A bumper kiwifruit harvest and higher prices for milk powder and meat saw our exports reach $5.8 billion last month

A bumper kiwifruit harvest and higher prices for milk powder and meat saw our exports reach $5.8 billion last month

The pandemic has slowed a lot of things down - but as of March it wasn't slowing down New Zealand's exports. They hit a record high in the month.

And the rise helped the country achieve a monthly trade surplus of $672 million.

Statistics New Zealand said the value of total goods exports rose $215 million (3.8%) from March 2019 to reach $5.8 billion in March 2020.

Goods imports in March 2020 rose $369 million (7.7%) to $5.1 billion. This rise was due to crude oil (up $191 million or 59%), diesel (up $105 million or 80%), and petrol (up $91 million or 168%). Stats NZ said these increases were quantity driven, while unit prices were also up. And they note that Imports of petroleum and products often fluctuate from month to month due to the timing of shipments.

But back on the exports. The $5.8 billion was a record for any month, with the previous high in May 2019.

Stats NZ said the increase in exports reflected a bumper kiwifruit harvest and higher prices for milk powder and meat.

This rise was partly offset by a fall in log exports, particularly to China, in the wake of the Covid-19 outbreak.

“This month’s total goods exports were up on the same month of 2019, led by fruit exports, especially gold kiwifruit,” international statistics manager Darren Allan said.

The value of fruit exports rose $115 million (54%) in the month, mainly due to gold kiwifruit. Gold kiwifruit exports were worth $187 million, up $105 million from last March, as quantities doubled. China, the European Union, and Japan received more than three-quarters of all gold kiwifruit exports in March 2020.

“The kiwifruit industry is expecting a record harvest and reports strong demand from markets in North Asia,” Allan said.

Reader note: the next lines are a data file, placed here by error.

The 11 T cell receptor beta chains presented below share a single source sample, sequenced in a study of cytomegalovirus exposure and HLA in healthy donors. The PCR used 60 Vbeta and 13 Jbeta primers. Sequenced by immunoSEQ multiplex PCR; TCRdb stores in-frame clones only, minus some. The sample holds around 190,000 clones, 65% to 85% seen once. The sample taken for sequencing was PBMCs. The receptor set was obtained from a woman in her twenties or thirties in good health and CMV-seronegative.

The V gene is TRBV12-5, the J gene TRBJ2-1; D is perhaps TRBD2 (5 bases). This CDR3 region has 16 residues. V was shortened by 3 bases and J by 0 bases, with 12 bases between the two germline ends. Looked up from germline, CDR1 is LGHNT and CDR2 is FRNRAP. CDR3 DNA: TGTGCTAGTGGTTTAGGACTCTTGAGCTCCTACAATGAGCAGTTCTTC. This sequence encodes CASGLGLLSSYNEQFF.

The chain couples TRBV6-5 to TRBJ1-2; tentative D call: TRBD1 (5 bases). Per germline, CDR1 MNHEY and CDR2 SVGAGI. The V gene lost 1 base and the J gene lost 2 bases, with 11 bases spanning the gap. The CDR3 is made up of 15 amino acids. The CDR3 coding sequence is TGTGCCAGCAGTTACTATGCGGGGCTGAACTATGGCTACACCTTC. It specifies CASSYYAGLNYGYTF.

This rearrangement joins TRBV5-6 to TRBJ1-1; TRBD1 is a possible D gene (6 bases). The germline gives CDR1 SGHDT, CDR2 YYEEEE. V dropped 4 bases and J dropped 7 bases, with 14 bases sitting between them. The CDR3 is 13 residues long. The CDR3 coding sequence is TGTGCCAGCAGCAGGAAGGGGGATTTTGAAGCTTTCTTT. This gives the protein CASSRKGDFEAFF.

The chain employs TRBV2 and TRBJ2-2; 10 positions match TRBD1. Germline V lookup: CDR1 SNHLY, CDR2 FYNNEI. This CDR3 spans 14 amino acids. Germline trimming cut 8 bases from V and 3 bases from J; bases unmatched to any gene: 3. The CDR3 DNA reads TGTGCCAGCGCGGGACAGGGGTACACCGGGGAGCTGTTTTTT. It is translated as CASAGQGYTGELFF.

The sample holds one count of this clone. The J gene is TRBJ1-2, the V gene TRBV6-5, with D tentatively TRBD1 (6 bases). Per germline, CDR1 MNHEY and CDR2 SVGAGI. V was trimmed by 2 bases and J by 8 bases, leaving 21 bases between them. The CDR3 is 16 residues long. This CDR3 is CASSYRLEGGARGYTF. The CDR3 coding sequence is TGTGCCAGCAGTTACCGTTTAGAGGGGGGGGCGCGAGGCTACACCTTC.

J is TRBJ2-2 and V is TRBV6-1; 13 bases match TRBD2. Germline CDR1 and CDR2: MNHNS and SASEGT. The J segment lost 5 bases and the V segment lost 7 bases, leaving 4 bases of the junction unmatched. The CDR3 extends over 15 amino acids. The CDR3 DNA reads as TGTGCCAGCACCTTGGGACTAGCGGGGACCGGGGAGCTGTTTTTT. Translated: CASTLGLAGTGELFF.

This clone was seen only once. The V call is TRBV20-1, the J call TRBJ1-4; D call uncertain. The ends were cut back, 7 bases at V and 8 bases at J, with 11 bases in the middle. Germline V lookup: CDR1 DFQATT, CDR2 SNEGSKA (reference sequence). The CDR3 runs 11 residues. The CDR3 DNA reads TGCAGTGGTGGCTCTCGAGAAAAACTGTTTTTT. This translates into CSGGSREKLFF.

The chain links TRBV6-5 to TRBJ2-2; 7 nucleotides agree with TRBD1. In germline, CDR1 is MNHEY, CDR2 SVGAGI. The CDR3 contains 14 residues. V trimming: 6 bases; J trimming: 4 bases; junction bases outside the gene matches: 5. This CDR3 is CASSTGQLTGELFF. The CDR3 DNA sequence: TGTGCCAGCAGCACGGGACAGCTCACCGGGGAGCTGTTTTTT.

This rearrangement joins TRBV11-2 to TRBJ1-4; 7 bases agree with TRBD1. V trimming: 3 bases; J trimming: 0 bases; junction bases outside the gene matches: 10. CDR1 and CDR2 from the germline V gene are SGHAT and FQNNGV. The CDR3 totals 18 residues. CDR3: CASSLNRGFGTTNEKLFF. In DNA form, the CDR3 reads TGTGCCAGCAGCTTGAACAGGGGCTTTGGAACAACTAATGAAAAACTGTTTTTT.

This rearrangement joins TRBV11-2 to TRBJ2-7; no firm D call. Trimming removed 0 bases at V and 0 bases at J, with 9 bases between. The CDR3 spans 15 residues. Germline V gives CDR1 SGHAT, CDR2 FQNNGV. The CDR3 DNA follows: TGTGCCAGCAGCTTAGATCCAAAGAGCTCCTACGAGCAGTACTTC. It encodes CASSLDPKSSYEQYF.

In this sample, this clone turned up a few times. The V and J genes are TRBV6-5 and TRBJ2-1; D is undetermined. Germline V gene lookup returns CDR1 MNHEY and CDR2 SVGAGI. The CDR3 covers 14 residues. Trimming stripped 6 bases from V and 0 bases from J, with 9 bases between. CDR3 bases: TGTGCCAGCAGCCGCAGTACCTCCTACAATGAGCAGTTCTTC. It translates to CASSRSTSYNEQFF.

The kiwifruit export season runs from March to November.

Export values of dairy products (up $106 million or 7.6%) and meat (up $102 million or 11%) also contributed to the total rise in March 2020. These increases in values were led by:

  • milk powder (up $132 million)
  • sheep meat (up $62 million)
  • beef (up $49 million).

Partly offsetting these rises were falls in forestry products, down $185 million (or 35%). This decrease reflected a fall in untreated logs to China, which was quantity driven.

Exports to China fell in March 2020 when compared with March 2019, down $87 million to $1.4 billion. This fall was due to untreated logs, down $173 million, partly offset by rises in milk powder, infant formula, and gold kiwifruit.

But exports to China have fallen two months in a row compared with the same period last year.

And imports from China also fell, down $83 million from last year to $714 million in March 2020. This fall was across a range of commodities, including furniture, electrical machinery and equipment, vehicles, and clothing. Imports from China have fallen three months in a row compared with the same period last year.

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6 Comments

China has to eat.

Yip, they want those soldiers to be big and strong.

we still imported massive amounts of cars as these orders and shipments are placed 6 months ahead, those volumes will start to fall over the next few months,
https://bbj.hu/coronavirus/hungarian-mercedes-suzuki-plants-to-shut-down...
https://www.ndtv.com/business/coronavirus-covid-19-news-maruti-suzuki-ta...

Someone was filling up on petrochemicals (+74% while oil prices where falling.) That said I've not noted substantial savings being passed through to consumers yet, prices have remained about where they where in late February. However that may be because under lock down companies know most people would not shop the market as much or do as much travelling.

Diesel was down to 92.9c in Gore this week. Up in Central it was still $1.209 Both only self serve stations.

Gosh, so we do need farming. Who knew?

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